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Misinformation: Why It Exists—And How To Stop It

Evening Lecture/Seminar

Monday, June 21, 2021 - 6:30 p.m. to 8:00 p.m. ET
Code: 1H0596
This program is part of our
Smithsonian Associates Streaming series.
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Conspiracy theories have been part of our culture for centuries, dating back to the American Revolution. But it wasn’t until the 2016 Presidential election that Americans began to see how the internet could gin up a toxic stew of misinformation powerful enough to drive public opinion and elect a president. Today, algorithms control our news feeds and encourage emotional thinking. Conspiracy theories that were once relegated to fanzines are now heard even on the floors of Congress.

Despite the wealth of resources that have been devoted to halt their dissemination, fake news, misinformation, and disinformation campaigns continue to attack democratic elections and unravel our social fabric. Banning liars and propagandists from Twitter and removing toxic websites won’t make the problem go away.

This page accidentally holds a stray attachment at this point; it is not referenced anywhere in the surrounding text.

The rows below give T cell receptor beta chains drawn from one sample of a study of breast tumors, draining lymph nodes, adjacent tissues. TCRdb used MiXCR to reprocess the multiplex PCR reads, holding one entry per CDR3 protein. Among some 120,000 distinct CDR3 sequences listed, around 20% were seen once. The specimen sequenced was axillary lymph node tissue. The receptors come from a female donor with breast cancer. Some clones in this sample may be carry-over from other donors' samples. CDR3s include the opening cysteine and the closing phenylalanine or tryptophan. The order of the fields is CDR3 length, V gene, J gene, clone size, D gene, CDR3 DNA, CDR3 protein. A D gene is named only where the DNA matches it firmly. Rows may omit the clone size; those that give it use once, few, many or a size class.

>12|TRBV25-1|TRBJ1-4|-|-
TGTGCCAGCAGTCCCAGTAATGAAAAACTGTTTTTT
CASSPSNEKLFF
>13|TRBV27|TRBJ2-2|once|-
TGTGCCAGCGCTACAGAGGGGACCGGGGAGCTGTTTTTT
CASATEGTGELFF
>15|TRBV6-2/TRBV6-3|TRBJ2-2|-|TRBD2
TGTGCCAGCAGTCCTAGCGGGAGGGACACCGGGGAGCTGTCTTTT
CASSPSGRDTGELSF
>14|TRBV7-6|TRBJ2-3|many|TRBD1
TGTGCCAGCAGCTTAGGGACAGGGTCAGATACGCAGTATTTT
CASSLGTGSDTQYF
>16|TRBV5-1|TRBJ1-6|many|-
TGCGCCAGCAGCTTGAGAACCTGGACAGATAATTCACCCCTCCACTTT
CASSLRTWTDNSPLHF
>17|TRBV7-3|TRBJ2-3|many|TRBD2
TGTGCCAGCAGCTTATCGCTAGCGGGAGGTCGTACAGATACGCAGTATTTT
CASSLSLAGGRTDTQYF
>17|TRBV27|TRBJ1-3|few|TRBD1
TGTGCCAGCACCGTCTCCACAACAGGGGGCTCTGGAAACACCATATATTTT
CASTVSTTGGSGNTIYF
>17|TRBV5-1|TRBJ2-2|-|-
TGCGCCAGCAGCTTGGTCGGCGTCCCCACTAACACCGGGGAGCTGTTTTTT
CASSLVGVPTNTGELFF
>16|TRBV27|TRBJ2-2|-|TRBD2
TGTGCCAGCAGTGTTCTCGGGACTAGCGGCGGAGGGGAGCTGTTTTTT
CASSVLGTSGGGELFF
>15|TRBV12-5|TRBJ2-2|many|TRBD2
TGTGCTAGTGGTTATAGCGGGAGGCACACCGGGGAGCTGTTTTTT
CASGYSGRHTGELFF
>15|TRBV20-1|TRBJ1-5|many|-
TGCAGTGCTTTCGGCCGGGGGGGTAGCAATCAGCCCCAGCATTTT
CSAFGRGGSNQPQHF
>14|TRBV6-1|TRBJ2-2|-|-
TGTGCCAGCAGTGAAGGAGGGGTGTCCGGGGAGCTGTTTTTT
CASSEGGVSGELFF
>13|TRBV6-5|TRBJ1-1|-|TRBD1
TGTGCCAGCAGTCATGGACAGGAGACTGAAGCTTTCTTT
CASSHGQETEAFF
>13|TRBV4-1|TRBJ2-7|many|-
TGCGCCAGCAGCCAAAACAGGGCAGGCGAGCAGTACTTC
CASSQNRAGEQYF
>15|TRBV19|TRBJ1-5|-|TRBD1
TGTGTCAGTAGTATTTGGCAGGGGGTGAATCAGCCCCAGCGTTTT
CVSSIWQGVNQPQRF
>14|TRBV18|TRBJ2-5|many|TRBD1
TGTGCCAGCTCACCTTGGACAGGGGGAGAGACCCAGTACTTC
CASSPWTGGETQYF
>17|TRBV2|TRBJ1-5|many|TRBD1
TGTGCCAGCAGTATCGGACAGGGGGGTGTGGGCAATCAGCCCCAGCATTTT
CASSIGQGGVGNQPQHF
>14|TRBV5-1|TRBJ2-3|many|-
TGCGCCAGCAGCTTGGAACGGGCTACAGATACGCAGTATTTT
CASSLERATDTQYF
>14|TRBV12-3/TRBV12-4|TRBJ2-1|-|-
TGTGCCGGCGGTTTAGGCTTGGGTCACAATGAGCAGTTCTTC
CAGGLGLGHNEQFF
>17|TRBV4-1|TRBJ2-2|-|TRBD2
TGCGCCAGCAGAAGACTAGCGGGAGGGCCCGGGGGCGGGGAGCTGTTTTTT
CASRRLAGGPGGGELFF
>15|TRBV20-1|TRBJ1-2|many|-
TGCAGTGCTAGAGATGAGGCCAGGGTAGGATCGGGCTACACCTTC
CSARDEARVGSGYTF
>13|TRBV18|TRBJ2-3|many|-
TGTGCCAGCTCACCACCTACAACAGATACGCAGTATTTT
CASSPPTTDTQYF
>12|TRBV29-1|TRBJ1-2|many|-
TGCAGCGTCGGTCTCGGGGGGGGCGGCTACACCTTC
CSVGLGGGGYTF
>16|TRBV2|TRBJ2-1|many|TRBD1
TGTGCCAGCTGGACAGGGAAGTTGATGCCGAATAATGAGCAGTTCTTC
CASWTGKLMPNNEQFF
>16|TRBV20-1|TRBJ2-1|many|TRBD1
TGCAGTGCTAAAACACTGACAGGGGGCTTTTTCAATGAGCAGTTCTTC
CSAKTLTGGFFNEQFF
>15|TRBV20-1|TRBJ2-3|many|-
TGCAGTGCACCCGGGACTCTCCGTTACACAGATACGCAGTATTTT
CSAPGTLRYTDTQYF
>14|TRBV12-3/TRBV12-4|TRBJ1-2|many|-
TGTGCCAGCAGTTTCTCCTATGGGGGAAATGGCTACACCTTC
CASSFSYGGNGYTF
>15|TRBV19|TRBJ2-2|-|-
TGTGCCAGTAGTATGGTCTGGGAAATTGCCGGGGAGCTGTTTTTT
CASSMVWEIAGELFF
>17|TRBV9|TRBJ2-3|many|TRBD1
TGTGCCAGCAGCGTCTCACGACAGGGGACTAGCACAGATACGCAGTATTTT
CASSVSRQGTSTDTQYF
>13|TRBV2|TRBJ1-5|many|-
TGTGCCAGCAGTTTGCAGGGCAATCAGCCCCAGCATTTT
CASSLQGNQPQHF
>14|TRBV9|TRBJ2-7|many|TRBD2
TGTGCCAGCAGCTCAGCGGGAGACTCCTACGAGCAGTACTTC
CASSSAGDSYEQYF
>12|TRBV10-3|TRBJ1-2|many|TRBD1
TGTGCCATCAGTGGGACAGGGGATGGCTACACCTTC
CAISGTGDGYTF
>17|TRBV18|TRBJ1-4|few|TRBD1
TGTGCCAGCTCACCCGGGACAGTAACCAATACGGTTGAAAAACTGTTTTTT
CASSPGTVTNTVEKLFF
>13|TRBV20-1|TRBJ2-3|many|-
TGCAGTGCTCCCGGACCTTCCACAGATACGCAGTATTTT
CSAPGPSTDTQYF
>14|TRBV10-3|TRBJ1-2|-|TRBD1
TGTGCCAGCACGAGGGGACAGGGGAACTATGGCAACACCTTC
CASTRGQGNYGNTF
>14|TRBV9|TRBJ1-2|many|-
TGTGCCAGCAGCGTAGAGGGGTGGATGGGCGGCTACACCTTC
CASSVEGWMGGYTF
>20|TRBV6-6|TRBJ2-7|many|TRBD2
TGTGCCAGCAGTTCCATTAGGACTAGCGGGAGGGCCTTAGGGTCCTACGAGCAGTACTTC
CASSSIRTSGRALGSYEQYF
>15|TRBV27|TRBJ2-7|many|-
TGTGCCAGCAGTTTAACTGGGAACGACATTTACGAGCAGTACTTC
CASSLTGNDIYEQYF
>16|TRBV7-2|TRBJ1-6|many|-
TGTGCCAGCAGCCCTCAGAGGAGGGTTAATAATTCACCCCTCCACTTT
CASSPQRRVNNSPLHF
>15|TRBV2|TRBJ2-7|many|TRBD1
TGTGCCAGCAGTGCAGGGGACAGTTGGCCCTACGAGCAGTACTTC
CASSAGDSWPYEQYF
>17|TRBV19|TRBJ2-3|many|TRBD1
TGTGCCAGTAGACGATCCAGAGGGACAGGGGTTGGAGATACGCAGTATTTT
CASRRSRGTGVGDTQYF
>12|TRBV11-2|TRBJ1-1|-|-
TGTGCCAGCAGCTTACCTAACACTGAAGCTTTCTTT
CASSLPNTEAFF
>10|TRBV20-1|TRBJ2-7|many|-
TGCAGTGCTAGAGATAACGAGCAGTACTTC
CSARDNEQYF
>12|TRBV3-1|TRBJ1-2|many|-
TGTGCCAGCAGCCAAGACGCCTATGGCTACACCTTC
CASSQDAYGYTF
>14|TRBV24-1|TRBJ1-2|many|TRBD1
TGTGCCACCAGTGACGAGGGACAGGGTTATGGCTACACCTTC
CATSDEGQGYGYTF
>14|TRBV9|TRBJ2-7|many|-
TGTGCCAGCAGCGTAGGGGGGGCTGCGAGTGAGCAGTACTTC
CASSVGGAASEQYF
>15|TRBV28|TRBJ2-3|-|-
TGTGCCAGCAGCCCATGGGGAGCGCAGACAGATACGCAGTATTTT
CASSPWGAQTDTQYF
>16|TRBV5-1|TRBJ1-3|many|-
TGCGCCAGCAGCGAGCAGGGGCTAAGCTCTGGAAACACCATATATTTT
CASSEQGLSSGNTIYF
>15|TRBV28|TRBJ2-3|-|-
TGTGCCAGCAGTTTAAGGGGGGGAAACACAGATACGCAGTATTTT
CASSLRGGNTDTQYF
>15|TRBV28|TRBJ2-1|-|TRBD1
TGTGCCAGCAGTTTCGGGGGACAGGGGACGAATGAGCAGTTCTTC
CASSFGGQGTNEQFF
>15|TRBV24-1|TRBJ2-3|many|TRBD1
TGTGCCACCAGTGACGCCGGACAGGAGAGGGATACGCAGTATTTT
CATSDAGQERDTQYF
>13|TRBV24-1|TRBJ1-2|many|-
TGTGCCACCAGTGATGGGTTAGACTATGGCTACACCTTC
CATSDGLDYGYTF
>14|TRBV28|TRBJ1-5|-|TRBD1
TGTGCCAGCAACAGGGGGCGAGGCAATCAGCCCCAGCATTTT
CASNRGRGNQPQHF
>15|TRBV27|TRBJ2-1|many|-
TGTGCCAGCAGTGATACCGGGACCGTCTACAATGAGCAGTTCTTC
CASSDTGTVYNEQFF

The Reboot Foundation—which promotes critical thinking through research—and others have found that education must play a primary role in tackling this problem. Despite calls for more media-literacy education, research shows that more than a third of American middle school students have had little or no instruction in how to identify a reliable website.

Helen Lee Bouygues, president of the Reboot Foundation, discusses how to identify and combat fake news. She explains how society can balance free speech and new technologies, why people choose to reject or confirm information that competes with their worldview, and how media consumers can better resist becoming a victim of misinformation.

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